Science At Penllergaer

In Science at Penllergaer Primary, we aim to provide our children with an understanding of natural phenomena. We seek to stimulate every child’s curiosity in finding out why things happen in the way they do. We teach methods of enquiry and investigation to stimulate creative thought. Children learn to ask scientific questions and begin to appreciate the way science will affect their future on a personal, national, and global level.

Penllergaer Primary School has Royal Society status and works in partnership with Swansea University to promote STEM subjects and careers to students.

To the right you can see a photostory of the images created by the pupils in Year 6 using microscopes as part of our Microscopy Project with the university.

The aims of science at Penllergaer are to enable children to:

  • ask and answer scientific questions;
  • plan and carry out scientific investigations, using equipment, including computers, correctly;
  • know and understand the life processes of living things;
  • know and understand the physical processes of materials, electricity, light, sound and natural forces;
  • know about the nature of the solar system, including the earth;
  • evaluate evidence and present their conclusions clearly and accurately.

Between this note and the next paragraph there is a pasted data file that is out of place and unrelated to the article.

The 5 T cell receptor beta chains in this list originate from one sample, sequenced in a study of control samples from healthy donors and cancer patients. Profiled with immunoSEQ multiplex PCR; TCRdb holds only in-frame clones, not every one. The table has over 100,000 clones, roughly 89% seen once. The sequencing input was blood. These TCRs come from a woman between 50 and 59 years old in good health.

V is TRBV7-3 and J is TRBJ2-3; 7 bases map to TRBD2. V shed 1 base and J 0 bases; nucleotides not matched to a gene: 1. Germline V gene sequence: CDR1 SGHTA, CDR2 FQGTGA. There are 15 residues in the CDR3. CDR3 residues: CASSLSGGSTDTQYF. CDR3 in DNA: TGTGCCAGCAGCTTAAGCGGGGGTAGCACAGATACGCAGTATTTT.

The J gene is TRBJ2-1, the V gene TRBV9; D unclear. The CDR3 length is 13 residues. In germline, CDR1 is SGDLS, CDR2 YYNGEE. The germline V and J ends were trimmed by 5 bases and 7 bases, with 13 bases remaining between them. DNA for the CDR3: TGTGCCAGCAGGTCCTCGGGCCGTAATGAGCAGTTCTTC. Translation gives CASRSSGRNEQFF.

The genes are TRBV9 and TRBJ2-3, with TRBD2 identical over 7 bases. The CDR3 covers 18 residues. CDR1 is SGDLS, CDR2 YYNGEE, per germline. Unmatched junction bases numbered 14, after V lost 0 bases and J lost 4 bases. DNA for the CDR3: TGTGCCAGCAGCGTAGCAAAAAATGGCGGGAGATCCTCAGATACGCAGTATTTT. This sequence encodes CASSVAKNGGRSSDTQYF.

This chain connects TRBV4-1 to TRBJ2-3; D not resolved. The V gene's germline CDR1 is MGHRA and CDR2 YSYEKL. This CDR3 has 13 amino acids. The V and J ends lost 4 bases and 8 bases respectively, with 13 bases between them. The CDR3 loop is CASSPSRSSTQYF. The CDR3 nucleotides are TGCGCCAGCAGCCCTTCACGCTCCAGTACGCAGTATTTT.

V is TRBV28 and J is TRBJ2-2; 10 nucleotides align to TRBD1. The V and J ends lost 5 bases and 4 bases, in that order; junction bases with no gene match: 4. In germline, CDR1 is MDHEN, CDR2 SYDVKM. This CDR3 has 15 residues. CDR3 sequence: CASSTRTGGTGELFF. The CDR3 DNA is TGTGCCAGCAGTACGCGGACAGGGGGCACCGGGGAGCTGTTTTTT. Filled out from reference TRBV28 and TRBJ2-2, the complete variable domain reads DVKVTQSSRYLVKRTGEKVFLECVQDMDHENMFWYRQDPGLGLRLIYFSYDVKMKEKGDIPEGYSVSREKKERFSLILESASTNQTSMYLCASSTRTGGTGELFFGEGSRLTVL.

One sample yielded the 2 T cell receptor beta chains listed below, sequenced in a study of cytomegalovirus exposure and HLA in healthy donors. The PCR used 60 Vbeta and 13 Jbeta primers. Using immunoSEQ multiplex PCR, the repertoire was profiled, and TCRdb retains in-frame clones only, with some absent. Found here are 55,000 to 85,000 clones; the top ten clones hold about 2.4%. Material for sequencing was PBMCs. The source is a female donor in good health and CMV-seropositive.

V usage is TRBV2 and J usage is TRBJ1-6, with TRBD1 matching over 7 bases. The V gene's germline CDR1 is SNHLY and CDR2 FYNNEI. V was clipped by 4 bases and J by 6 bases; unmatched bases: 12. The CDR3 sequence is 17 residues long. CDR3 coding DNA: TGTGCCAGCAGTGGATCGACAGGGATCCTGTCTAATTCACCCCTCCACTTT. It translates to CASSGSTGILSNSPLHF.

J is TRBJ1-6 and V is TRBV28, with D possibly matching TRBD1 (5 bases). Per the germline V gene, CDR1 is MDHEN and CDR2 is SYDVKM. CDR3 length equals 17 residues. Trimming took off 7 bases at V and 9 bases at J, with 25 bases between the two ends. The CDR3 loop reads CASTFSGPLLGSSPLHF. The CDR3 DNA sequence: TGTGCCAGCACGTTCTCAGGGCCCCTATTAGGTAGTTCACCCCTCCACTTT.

• Reflect on learning ie what they have done, in order to transfer skills to other contexts

We use a variety of teaching and learning styles in science lessons. We seek to develop children’s knowledge, skills, and understanding. Sometimes we do this through whole-class teaching, while at other times we engage the children in an enquiry-based research activity. We encourage the children to ask, as well as answer, scientific questions. They have the opportunity to use a variety of data, such as statistics, graphs, pictures, and photographs. They use ICT in science lessons where it enhances their learning. They take part in role-play and discussions and they present reports to the rest of the class. They engage in a wide variety of problem-solving activities. Wherever possible, we involve the pupils in ‘real’ scientific activities, for example, researching a local environmental problem or carrying out a practical experiment and analysing the results.